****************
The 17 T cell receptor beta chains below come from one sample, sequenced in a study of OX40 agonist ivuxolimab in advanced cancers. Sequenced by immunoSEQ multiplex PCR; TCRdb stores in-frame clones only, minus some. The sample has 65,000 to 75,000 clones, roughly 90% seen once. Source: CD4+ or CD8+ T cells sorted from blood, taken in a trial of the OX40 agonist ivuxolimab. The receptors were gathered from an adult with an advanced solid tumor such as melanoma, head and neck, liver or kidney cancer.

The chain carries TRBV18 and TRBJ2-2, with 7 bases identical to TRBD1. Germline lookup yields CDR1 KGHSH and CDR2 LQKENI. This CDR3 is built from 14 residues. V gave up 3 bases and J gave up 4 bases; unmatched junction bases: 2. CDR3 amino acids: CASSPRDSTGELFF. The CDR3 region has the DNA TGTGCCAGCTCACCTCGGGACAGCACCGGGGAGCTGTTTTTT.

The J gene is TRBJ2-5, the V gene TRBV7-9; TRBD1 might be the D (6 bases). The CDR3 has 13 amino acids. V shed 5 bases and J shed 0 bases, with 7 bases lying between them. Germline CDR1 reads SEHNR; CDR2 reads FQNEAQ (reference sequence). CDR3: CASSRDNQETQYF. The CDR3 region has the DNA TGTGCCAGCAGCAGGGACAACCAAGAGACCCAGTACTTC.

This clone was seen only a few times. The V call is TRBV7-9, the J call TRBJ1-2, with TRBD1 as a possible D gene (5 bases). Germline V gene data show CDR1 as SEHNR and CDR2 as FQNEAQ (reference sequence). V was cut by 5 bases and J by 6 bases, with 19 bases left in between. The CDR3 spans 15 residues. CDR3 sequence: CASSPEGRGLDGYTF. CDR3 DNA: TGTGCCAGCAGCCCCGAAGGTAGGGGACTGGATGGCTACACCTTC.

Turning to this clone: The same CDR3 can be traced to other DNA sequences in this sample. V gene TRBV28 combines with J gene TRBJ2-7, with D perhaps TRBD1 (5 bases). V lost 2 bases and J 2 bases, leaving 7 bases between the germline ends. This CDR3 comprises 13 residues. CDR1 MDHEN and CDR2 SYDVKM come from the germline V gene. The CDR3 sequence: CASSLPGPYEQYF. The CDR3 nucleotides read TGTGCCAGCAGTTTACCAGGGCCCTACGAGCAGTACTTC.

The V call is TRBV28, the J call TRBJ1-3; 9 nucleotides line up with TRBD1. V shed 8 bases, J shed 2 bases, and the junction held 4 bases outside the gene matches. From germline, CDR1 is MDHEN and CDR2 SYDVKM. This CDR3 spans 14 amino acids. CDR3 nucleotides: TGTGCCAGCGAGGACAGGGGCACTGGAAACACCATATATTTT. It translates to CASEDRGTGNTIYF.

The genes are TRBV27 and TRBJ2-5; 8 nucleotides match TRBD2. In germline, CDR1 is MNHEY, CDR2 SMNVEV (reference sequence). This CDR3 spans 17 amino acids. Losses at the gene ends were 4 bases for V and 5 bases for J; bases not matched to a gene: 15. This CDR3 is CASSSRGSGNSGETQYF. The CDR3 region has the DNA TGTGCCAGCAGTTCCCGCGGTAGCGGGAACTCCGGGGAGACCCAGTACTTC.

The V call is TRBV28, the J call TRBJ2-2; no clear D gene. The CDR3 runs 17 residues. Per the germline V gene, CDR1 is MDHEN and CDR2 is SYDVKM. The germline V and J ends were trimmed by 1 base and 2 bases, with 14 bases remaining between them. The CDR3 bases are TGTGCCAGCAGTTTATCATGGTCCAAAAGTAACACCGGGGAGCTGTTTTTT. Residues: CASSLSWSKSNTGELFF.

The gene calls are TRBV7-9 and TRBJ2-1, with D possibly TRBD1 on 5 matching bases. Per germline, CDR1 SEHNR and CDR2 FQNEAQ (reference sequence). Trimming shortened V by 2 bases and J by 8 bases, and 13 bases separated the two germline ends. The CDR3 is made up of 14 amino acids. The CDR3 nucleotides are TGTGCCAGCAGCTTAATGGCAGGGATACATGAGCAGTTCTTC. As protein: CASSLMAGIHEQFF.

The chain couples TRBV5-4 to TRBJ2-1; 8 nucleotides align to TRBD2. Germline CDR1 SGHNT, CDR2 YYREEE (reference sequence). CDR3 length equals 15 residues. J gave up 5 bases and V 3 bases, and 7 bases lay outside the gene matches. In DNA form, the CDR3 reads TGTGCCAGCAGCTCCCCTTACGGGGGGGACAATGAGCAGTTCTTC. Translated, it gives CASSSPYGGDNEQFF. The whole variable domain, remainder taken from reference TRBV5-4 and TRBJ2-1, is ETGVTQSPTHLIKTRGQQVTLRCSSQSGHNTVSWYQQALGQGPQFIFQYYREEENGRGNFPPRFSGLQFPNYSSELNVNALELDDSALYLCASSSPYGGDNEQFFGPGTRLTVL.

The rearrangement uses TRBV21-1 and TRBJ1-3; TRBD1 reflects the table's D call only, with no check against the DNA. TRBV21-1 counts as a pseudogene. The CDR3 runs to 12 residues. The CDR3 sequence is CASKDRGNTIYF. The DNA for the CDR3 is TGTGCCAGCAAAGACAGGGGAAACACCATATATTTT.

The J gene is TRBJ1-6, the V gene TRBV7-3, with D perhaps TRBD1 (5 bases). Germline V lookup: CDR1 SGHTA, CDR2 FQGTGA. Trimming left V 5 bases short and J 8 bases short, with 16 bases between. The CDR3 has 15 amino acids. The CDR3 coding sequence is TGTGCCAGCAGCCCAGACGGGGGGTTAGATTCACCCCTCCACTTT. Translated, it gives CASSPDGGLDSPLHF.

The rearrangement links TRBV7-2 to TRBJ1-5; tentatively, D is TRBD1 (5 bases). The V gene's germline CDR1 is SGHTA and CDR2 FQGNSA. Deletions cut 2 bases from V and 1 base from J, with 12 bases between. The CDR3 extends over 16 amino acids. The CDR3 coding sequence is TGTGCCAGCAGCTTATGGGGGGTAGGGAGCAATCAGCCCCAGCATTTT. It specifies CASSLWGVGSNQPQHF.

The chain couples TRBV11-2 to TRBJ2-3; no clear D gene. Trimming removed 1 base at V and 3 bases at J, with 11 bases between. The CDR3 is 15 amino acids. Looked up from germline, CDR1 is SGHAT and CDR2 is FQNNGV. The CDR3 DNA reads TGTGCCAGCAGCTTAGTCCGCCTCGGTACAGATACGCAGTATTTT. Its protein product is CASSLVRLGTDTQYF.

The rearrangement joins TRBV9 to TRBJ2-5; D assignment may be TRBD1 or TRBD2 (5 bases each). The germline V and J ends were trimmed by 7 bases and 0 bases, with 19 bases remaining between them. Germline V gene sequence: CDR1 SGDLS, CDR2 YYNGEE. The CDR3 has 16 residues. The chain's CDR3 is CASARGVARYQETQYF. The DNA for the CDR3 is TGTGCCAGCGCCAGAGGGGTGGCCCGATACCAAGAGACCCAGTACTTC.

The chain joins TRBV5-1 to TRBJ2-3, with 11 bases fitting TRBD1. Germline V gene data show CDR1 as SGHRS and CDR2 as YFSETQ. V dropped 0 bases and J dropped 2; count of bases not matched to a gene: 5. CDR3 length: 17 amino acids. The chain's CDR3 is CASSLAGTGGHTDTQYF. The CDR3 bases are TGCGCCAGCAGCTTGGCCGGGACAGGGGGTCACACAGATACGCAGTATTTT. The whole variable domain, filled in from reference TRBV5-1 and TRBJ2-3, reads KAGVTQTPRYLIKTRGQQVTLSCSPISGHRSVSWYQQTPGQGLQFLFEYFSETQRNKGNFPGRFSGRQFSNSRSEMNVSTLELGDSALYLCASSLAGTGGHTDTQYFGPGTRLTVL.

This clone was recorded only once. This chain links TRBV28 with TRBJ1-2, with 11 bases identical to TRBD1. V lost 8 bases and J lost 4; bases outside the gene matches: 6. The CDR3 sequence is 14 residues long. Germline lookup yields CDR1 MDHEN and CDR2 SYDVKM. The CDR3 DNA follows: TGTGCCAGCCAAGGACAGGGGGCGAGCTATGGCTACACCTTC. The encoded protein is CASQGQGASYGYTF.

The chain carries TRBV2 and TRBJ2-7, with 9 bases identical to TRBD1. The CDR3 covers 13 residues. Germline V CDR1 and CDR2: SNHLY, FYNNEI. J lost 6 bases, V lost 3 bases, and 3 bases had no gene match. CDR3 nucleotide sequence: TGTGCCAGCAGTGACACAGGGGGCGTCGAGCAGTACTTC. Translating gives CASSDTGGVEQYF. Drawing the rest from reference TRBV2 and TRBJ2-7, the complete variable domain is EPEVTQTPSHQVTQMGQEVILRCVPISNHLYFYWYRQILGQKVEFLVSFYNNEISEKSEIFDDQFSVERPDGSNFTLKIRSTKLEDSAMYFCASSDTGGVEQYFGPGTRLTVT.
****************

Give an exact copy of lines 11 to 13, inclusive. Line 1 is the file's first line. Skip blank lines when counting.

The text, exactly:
The rearrangement uses TRBV21-1 and TRBJ1-3; TRBD1 reflects the table's D call only, with no check against the DNA. TRBV21-1 counts as a pseudogene. The CDR3 runs to 12 residues. The CDR3 sequence is CASKDRGNTIYF. The DNA for the CDR3 is TGTGCCAGCAAAGACAGGGGAAACACCATATATTTT.

The J gene is TRBJ1-6, the V gene TRBV7-3, with D perhaps TRBD1 (5 bases). Germline V lookup: CDR1 SGHTA, CDR2 FQGTGA. Trimming left V 5 bases short and J 8 bases short, with 16 bases between. The CDR3 has 15 amino acids. The CDR3 coding sequence is TGTGCCAGCAGCCCAGACGGGGGGTTAGATTCACCCCTCCACTTT. Translated, it gives CASSPDGGLDSPLHF.

The rearrangement links TRBV7-2 to TRBJ1-5; tentatively, D is TRBD1 (5 bases). The V gene's germline CDR1 is SGHTA and CDR2 FQGNSA. Deletions cut 2 bases from V and 1 base from J, with 12 bases between. The CDR3 extends over 16 amino acids. The CDR3 coding sequence is TGTGCCAGCAGCTTATGGGGGGTAGGGAGCAATCAGCCCCAGCATTTT. It specifies CASSLWGVGSNQPQHF.